June 20, 2011
Publishers Attempt to Control the International Flow of Information: Read your license renewals carefully
The ARL Task Force on International Interlibrary Loan and Document Delivery Practices (chaired by James Neal, University Librarian at Columbia University) published a 29-page report this month this month outlining the isolatist position that publishing houses (like Elsevier, Wiley, etc.) are taking on the time honored practices we commonly refer to as ILL.
The task force was formed to study the current international ILL practices of research librarians in light of some concerns raised regarding the delivery of resources from US libraries to non-US libraries (because these non-US libraries are not subject to the restrictions set out in the US copyright law). The concerns were raised by select scientific, technical, and medical publishers (a/k/a STM).
According to Michal Kelly at LJ, ARL Task Force member Brandon Butler stated that "STM has been going to ARL members and saying that they need to ask for the publisher's permission before engaging in international ILL, or risk being in violation of U.S. copyright law."
I find the logic of these STM concerns a bit confusing. If the library is in the United States, it operates within the confines of the Copyright Law (unless the library signs its rights away in a licensing agreement I suppose). I do not see how a library would violate the law regardless of where the end user is located. In fact, point 5 of the 11 Task Force findings inform us that U.S. Copyright law supports this practice. STM members need to take Copyright 101.
The Report also addressed two of the latest developments in lending: e-books and digital article delivery. With respect to digital delivery of articles, the Task Force stated that a review of research library licensing agreements indicated that most permitted interlibrary loan/document delivery and did not restrict delivery to U.S. institutions.
I think we should all carefully look at renewal contracts to see if publishers start adding language that limits the geographic range of your document delivery services. Afterall, in its response to the Report STM states:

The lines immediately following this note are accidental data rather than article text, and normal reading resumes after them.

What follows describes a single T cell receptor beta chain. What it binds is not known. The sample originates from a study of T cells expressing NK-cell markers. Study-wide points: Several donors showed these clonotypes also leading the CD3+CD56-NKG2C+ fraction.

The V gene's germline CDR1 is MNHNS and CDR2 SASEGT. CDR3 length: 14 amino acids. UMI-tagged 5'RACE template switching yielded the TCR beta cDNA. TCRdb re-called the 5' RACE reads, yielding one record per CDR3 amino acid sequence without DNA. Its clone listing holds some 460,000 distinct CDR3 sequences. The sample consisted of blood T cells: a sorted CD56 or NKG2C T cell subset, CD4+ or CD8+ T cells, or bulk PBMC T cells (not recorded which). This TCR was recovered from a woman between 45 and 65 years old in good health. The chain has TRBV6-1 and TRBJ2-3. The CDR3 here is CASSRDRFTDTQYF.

Currently, there are few copyright exceptions and limitations regarding document delivery in the digital environment, but it is possible that their introduction might be contemplated or that the application of other exceptions to digital document delivery is put forward.
As e-books are an even younger kid on the block, the Task Force recommends that libraries and publishers use this opportunity to develop model ILL licensing language. Key features to include in license language are:
- Confine restraints on ILL permissions to the lending libraries
- Do not restrict ILL to the same country
- Allow use of a digital copy of the electronic article without printing prior to sending through Ariel or Ariel-like software
Well, that would be great and progressive. Getting them to agree to model licensing terms for digital material is a high hurdle to jump. In its response, STM issued a series of principles to consider which only allows ILL and document delivery to be done in print and physically retrieved at the lending library. E-mail or drop box delivery would not be allowed. And, specifically for international lending, STM would require the publishers permission and an additional fee - though I often run into additional fees already.
Based on their response, I remain skeptical that publishers will work with us to develop model license terms that are fair. However, I would wager that librarians might find the model language useful to consult and use in their contracts - much like using the Yale Licensing Terms and Descriptions which can help define parameters with publishers. Maybe we will see some development on that front by ARL, ALA or even IFLA. I already know AALL won't do or say anything to support librarians when pitted against publishers. (VS)